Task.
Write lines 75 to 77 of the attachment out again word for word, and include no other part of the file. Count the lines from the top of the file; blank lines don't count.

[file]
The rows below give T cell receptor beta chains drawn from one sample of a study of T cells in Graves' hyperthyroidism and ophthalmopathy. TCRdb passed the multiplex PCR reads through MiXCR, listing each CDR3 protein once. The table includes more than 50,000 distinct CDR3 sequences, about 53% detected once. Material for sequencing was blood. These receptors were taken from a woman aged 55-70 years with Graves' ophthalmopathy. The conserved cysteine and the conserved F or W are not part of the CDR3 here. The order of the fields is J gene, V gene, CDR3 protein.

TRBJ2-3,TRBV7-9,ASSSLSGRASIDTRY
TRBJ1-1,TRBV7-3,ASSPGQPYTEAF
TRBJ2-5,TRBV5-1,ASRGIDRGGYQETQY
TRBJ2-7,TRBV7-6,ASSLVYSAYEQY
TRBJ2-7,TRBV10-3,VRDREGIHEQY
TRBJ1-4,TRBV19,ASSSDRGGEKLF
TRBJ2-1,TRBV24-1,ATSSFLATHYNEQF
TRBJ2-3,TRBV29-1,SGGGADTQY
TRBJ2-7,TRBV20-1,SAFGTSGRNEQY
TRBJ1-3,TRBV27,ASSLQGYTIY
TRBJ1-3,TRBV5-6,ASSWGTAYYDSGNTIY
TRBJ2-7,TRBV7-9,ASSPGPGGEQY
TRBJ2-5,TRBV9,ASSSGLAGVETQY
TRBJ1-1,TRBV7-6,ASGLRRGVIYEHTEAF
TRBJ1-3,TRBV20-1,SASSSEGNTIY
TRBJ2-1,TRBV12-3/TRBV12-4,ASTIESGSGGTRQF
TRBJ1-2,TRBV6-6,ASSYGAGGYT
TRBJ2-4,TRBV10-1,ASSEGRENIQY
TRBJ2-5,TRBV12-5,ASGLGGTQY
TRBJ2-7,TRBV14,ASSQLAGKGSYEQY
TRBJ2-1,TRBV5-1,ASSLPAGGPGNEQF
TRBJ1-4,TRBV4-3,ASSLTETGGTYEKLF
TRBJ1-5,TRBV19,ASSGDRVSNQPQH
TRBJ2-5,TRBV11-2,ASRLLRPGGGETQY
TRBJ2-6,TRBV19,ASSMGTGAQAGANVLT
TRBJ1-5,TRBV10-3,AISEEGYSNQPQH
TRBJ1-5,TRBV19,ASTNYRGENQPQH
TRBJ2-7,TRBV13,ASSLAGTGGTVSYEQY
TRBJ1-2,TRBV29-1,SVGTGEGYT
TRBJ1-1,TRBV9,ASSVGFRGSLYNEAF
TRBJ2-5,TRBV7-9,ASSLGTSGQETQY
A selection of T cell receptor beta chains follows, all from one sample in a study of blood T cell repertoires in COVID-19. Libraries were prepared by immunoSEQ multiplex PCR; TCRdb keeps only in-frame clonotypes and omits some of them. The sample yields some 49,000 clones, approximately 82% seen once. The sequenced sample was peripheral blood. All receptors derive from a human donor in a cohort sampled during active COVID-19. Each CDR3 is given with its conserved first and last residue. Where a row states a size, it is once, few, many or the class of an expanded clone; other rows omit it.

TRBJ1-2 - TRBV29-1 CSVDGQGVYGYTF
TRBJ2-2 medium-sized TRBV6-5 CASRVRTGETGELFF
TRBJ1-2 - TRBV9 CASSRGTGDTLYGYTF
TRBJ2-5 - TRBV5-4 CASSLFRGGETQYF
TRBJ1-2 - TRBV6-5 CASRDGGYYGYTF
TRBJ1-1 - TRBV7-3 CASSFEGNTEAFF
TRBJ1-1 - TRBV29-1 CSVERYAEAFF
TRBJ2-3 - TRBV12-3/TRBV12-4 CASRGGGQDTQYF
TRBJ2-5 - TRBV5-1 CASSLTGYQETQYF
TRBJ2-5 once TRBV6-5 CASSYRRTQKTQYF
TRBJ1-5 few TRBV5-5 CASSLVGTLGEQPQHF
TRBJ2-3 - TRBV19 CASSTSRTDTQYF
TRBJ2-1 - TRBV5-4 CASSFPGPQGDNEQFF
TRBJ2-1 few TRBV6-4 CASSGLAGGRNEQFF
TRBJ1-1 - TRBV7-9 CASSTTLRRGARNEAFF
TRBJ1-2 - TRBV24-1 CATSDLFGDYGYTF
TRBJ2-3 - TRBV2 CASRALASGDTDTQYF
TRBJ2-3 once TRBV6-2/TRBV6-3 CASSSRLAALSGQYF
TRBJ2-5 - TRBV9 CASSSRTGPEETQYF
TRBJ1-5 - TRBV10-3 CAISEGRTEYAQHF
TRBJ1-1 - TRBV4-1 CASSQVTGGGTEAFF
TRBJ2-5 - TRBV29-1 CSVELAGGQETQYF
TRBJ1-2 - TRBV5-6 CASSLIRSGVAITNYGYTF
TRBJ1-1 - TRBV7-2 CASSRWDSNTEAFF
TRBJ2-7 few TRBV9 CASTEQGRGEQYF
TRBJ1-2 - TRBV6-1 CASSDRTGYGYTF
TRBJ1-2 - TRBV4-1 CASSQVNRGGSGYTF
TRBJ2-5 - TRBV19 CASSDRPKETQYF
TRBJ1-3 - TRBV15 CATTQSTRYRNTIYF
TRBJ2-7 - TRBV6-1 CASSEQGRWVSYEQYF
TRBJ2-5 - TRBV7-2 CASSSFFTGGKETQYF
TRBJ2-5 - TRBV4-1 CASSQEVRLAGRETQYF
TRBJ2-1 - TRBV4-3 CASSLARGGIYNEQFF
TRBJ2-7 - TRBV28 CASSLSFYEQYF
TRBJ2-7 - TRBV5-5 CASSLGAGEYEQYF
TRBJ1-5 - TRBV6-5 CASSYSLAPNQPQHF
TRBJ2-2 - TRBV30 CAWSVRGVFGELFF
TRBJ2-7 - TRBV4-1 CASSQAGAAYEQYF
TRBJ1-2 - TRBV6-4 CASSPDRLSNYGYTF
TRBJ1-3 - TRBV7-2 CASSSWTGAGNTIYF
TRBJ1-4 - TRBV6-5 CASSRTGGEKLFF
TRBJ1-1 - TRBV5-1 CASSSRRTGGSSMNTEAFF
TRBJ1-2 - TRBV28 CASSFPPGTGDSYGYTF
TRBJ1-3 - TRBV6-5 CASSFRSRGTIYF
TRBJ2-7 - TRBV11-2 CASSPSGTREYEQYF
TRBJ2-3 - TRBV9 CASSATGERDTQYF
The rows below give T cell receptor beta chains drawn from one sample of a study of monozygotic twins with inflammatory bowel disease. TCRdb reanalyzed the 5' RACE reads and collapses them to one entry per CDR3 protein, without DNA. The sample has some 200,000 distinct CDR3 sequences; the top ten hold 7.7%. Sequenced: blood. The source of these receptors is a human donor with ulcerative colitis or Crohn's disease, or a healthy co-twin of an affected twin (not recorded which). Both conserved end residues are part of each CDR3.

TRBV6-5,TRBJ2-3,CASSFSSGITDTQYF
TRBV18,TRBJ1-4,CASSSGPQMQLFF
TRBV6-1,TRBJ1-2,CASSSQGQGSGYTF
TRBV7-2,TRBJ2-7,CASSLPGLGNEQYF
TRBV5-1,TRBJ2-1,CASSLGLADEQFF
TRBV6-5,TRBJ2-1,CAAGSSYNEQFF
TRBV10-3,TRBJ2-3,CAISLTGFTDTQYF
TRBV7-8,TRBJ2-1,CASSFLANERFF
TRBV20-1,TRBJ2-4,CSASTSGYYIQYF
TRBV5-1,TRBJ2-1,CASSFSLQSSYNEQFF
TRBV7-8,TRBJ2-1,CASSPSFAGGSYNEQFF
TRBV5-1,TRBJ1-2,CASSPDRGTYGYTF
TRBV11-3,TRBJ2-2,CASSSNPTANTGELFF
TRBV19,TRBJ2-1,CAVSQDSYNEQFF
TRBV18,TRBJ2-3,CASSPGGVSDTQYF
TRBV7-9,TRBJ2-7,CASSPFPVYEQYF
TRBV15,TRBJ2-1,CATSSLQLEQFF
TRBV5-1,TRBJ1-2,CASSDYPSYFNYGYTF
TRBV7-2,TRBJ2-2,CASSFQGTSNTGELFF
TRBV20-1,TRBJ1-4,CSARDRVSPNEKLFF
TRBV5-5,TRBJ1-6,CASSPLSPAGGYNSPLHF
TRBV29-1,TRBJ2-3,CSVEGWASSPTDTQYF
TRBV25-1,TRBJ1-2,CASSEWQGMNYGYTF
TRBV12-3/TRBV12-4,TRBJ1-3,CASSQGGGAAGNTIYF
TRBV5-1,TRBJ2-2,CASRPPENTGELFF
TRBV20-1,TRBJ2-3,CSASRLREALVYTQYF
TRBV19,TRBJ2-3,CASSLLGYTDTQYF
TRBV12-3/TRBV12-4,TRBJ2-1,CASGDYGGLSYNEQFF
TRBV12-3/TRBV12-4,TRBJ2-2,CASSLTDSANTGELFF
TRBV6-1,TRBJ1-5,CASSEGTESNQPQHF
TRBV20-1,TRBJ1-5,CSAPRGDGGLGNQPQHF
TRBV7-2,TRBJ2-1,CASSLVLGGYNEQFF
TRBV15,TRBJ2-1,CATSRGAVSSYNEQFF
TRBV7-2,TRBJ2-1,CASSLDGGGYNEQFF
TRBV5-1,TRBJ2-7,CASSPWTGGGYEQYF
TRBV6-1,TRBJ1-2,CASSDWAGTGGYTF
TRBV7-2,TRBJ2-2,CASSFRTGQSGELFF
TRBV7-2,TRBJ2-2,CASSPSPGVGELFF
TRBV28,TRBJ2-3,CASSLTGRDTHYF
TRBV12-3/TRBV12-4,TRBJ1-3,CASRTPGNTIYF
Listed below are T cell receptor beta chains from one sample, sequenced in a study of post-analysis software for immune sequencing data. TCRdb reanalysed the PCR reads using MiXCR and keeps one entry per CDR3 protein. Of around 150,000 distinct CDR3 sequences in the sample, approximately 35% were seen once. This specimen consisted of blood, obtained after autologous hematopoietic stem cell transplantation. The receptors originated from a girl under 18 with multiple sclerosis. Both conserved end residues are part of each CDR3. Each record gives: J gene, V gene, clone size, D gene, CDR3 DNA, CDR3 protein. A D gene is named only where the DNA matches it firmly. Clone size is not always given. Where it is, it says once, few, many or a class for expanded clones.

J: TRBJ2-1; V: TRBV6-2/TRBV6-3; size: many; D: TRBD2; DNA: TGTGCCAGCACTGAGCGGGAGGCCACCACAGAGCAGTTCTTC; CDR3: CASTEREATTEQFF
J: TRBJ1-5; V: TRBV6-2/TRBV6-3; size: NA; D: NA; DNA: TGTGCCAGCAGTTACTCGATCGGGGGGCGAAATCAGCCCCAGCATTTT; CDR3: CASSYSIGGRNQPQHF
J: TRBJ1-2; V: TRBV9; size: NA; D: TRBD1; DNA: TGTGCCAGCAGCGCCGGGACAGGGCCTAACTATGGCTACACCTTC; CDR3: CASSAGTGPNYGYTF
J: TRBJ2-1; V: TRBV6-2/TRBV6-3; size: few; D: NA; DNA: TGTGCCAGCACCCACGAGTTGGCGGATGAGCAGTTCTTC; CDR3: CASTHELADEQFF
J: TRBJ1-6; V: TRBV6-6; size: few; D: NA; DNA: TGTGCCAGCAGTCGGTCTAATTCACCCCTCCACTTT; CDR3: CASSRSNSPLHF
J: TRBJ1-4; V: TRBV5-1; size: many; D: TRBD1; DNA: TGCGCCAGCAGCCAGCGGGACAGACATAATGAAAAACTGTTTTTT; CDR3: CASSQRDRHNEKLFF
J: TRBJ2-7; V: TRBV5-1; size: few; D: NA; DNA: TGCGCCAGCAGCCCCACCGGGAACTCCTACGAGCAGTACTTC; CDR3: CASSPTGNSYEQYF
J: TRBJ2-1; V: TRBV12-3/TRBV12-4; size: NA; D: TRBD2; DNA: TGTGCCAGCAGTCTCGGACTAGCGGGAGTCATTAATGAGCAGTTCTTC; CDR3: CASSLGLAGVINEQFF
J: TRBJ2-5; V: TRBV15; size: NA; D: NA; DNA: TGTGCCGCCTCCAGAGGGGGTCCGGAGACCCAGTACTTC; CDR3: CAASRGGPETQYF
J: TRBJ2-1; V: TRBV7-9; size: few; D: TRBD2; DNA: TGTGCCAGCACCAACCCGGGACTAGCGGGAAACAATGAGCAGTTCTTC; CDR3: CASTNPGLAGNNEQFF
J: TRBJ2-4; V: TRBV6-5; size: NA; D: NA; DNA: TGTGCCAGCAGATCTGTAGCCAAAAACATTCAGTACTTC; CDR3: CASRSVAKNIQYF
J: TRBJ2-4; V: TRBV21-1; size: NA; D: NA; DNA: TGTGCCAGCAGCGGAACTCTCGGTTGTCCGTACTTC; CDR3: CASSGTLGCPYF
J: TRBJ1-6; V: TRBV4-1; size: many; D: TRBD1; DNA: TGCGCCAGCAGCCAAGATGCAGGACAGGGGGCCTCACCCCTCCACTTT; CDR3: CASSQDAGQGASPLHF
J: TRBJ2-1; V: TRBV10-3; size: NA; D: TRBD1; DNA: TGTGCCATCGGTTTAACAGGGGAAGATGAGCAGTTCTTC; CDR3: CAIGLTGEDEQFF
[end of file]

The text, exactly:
TRBJ1-1 - TRBV5-1 CASSSRRTGGSSMNTEAFF
TRBJ1-2 - TRBV28 CASSFPPGTGDSYGYTF
TRBJ1-3 - TRBV6-5 CASSFRSRGTIYF